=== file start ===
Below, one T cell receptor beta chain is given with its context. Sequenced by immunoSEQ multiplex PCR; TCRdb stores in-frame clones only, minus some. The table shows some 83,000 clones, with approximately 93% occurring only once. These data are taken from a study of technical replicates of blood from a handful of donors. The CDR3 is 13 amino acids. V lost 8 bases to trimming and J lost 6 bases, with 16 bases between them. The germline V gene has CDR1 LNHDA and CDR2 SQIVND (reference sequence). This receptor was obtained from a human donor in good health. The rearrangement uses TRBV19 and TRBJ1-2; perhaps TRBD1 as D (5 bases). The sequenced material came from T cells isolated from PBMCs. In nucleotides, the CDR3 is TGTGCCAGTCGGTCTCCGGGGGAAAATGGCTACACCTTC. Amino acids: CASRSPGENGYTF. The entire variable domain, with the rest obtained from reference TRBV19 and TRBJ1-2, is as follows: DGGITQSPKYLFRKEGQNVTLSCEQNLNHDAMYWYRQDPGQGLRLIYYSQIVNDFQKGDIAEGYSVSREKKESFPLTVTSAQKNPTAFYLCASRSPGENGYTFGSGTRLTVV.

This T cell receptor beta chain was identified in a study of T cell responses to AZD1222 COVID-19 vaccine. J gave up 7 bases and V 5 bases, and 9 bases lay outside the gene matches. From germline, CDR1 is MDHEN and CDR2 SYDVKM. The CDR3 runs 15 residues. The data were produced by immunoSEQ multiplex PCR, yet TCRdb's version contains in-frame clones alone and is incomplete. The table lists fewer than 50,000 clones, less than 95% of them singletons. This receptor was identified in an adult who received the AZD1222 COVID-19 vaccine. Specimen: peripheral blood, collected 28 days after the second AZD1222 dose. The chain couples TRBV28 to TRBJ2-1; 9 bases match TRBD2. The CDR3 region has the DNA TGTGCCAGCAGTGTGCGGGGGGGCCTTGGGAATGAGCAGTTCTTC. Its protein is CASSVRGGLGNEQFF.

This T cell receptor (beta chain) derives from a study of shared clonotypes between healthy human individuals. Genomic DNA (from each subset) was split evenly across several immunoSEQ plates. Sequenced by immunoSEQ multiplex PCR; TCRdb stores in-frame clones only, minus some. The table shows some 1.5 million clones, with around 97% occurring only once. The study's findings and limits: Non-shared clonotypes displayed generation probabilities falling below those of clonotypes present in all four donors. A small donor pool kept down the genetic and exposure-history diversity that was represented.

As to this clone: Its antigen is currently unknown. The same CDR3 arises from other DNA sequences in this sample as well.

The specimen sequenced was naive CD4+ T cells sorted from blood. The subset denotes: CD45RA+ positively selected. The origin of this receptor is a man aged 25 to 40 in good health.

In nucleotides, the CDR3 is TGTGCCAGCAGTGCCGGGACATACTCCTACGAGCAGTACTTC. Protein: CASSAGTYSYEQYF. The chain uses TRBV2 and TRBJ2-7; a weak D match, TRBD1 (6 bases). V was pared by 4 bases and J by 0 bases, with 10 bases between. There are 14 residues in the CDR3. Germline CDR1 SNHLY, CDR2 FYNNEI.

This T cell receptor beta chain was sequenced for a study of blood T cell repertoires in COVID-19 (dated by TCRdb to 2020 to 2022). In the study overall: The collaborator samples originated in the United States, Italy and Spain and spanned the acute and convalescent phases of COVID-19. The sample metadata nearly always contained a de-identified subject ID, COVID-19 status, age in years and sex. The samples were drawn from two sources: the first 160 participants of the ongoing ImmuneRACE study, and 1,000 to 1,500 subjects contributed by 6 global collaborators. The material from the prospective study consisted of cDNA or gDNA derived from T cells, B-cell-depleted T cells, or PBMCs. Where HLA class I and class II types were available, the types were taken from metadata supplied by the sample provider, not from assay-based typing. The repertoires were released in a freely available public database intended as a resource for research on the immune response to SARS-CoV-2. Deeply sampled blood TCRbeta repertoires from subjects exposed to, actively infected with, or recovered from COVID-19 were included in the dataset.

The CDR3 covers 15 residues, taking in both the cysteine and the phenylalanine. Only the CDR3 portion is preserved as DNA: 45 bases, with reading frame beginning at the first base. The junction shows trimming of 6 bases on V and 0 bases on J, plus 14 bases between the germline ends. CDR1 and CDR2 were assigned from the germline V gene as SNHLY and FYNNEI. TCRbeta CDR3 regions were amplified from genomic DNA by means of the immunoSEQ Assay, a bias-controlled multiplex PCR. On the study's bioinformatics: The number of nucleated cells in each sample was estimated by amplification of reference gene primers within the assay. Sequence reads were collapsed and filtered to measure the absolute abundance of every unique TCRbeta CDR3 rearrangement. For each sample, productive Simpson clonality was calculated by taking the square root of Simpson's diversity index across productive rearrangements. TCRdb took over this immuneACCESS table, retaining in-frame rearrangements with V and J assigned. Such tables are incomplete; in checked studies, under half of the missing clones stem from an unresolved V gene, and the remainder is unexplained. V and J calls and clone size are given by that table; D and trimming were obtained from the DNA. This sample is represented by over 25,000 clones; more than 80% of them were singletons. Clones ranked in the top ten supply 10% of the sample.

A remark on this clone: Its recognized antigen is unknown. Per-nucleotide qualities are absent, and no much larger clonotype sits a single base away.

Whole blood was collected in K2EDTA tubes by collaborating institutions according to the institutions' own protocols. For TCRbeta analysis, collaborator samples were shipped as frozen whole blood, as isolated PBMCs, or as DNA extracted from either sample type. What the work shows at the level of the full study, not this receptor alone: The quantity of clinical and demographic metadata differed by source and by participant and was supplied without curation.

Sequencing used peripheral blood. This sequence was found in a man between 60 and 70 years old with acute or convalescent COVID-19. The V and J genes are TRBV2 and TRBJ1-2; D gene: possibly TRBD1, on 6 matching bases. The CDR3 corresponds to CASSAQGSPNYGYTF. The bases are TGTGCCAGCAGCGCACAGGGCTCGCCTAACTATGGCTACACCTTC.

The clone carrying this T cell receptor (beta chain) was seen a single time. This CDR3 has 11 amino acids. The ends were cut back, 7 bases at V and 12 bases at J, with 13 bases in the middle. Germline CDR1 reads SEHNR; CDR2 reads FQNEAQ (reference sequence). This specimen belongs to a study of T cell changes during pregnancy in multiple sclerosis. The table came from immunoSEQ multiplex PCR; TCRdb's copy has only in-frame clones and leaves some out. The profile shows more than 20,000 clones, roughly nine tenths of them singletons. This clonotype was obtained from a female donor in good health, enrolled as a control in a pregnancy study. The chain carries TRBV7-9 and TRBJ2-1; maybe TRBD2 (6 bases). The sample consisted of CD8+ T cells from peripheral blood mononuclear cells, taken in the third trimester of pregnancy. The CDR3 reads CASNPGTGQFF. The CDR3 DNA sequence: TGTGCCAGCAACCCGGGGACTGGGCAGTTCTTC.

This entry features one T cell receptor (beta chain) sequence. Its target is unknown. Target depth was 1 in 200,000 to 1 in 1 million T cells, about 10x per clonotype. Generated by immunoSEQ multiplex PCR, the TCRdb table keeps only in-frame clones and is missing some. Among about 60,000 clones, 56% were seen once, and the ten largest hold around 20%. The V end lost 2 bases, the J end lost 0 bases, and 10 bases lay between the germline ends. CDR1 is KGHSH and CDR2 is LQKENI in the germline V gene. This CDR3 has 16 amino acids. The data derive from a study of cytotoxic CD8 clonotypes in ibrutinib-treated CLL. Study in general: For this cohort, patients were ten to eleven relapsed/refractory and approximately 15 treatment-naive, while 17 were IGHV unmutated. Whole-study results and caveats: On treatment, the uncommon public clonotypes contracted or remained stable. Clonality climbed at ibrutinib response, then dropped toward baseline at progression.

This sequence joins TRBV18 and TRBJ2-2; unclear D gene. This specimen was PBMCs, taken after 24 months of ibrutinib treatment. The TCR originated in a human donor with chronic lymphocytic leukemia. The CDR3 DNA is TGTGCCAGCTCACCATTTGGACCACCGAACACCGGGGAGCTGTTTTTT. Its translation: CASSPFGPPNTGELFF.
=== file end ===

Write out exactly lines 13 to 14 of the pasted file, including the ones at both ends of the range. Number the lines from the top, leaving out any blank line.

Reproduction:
This entry features one T cell receptor (beta chain) sequence. Its target is unknown. Target depth was 1 in 200,000 to 1 in 1 million T cells, about 10x per clonotype. Generated by immunoSEQ multiplex PCR, the TCRdb table keeps only in-frame clones and is missing some. Among about 60,000 clones, 56% were seen once, and the ten largest hold around 20%. The V end lost 2 bases, the J end lost 0 bases, and 10 bases lay between the germline ends. CDR1 is KGHSH and CDR2 is LQKENI in the germline V gene. This CDR3 has 16 amino acids. The data derive from a study of cytotoxic CD8 clonotypes in ibrutinib-treated CLL. Study in general: For this cohort, patients were ten to eleven relapsed/refractory and approximately 15 treatment-naive, while 17 were IGHV unmutated. Whole-study results and caveats: On treatment, the uncommon public clonotypes contracted or remained stable. Clonality climbed at ibrutinib response, then dropped toward baseline at progression.

This sequence joins TRBV18 and TRBJ2-2; unclear D gene. This specimen was PBMCs, taken after 24 months of ibrutinib treatment. The TCR originated in a human donor with chronic lymphocytic leukemia. The CDR3 DNA is TGTGCCAGCTCACCATTTGGACCACCGAACACCGGGGAGCTGTTTTTT. Its translation: CASSPFGPPNTGELFF.